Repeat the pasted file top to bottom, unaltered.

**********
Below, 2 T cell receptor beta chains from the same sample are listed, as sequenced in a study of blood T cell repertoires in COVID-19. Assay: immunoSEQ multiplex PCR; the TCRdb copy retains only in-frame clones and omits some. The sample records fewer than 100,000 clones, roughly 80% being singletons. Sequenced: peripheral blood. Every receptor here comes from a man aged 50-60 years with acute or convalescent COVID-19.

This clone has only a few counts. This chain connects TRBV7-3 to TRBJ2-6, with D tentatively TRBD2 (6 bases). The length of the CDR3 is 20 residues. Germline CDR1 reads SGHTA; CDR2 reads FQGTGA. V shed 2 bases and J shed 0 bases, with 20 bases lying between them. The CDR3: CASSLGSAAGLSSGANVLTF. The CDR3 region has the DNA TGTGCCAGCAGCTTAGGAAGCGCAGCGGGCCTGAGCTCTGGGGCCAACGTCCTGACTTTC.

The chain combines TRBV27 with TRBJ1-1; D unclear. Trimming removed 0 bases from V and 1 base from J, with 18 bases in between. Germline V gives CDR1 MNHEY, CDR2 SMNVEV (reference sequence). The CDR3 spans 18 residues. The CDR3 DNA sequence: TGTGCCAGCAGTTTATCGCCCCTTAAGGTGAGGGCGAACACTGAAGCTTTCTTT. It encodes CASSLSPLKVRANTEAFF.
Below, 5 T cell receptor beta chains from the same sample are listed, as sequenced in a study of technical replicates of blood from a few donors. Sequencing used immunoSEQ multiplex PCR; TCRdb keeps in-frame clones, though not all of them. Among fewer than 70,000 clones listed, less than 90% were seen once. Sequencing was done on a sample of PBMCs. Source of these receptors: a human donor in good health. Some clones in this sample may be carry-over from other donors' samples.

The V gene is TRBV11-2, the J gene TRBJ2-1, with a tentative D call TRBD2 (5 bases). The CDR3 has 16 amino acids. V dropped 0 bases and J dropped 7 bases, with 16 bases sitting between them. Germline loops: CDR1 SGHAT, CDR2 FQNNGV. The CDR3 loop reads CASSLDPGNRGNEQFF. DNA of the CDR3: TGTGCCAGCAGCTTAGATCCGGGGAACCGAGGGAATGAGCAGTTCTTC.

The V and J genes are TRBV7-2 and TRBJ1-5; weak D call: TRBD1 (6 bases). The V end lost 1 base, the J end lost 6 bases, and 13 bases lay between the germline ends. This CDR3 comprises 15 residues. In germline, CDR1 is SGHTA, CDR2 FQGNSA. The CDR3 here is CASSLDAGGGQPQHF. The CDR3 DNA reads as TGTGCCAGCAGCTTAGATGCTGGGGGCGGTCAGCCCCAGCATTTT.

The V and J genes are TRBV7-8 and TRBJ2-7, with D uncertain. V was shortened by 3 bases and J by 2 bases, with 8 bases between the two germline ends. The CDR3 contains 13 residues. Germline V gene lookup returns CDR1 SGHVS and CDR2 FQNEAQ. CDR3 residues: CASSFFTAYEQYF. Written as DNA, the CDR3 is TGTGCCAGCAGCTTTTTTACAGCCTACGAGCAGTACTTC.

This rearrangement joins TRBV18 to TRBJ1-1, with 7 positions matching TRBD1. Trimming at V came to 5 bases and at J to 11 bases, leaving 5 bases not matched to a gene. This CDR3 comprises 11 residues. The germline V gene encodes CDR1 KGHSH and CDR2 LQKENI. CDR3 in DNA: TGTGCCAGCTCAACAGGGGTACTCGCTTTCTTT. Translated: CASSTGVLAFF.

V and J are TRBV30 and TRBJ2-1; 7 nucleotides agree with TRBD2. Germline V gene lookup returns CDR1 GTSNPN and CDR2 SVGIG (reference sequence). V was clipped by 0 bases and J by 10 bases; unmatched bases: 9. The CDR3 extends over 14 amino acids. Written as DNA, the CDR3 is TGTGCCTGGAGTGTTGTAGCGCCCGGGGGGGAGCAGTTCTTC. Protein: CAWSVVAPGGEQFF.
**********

Below, 2 T cell receptor beta chains from the same sample are listed, as sequenced in a study of blood T cell repertoires in COVID-19. Assay: immunoSEQ multiplex PCR; the TCRdb copy retains only in-frame clones and omits some. The sample records fewer than 100,000 clones, roughly 80% being singletons. Sequenced: peripheral blood. Every receptor here comes from a man aged 50-60 years with acute or convalescent COVID-19.

This clone has only a few counts. This chain connects TRBV7-3 to TRBJ2-6, with D tentatively TRBD2 (6 bases). The length of the CDR3 is 20 residues. Germline CDR1 reads SGHTA; CDR2 reads FQGTGA. V shed 2 bases and J shed 0 bases, with 20 bases lying between them. The CDR3: CASSLGSAAGLSSGANVLTF. The CDR3 region has the DNA TGTGCCAGCAGCTTAGGAAGCGCAGCGGGCCTGAGCTCTGGGGCCAACGTCCTGACTTTC.

The chain combines TRBV27 with TRBJ1-1; D unclear. Trimming removed 0 bases from V and 1 base from J, with 18 bases in between. Germline V gives CDR1 MNHEY, CDR2 SMNVEV (reference sequence). The CDR3 spans 18 residues. The CDR3 DNA sequence: TGTGCCAGCAGTTTATCGCCCCTTAAGGTGAGGGCGAACACTGAAGCTTTCTTT. It encodes CASSLSPLKVRANTEAFF.
Below, 5 T cell receptor beta chains from the same sample are listed, as sequenced in a study of technical replicates of blood from a few donors. Sequencing used immunoSEQ multiplex PCR; TCRdb keeps in-frame clones, though not all of them. Among fewer than 70,000 clones listed, less than 90% were seen once. Sequencing was done on a sample of PBMCs. Source of these receptors: a human donor in good health. Some clones in this sample may be carry-over from other donors' samples.

The V gene is TRBV11-2, the J gene TRBJ2-1, with a tentative D call TRBD2 (5 bases). The CDR3 has 16 amino acids. V dropped 0 bases and J dropped 7 bases, with 16 bases sitting between them. Germline loops: CDR1 SGHAT, CDR2 FQNNGV. The CDR3 loop reads CASSLDPGNRGNEQFF. DNA of the CDR3: TGTGCCAGCAGCTTAGATCCGGGGAACCGAGGGAATGAGCAGTTCTTC.

The V and J genes are TRBV7-2 and TRBJ1-5; weak D call: TRBD1 (6 bases). The V end lost 1 base, the J end lost 6 bases, and 13 bases lay between the germline ends. This CDR3 comprises 15 residues. In germline, CDR1 is SGHTA, CDR2 FQGNSA. The CDR3 here is CASSLDAGGGQPQHF. The CDR3 DNA reads as TGTGCCAGCAGCTTAGATGCTGGGGGCGGTCAGCCCCAGCATTTT.

The V and J genes are TRBV7-8 and TRBJ2-7, with D uncertain. V was shortened by 3 bases and J by 2 bases, with 8 bases between the two germline ends. The CDR3 contains 13 residues. Germline V gene lookup returns CDR1 SGHVS and CDR2 FQNEAQ. CDR3 residues: CASSFFTAYEQYF. Written as DNA, the CDR3 is TGTGCCAGCAGCTTTTTTACAGCCTACGAGCAGTACTTC.

This rearrangement joins TRBV18 to TRBJ1-1, with 7 positions matching TRBD1. Trimming at V came to 5 bases and at J to 11 bases, leaving 5 bases not matched to a gene. This CDR3 comprises 11 residues. The germline V gene encodes CDR1 KGHSH and CDR2 LQKENI. CDR3 in DNA: TGTGCCAGCTCAACAGGGGTACTCGCTTTCTTT. Translated: CASSTGVLAFF.

V and J are TRBV30 and TRBJ2-1; 7 nucleotides agree with TRBD2. Germline V gene lookup returns CDR1 GTSNPN and CDR2 SVGIG (reference sequence). V was clipped by 0 bases and J by 10 bases; unmatched bases: 9. The CDR3 extends over 14 amino acids. Written as DNA, the CDR3 is TGTGCCTGGAGTGTTGTAGCGCCCGGGGGGGAGCAGTTCTTC. Protein: CAWSVVAPGGEQFF.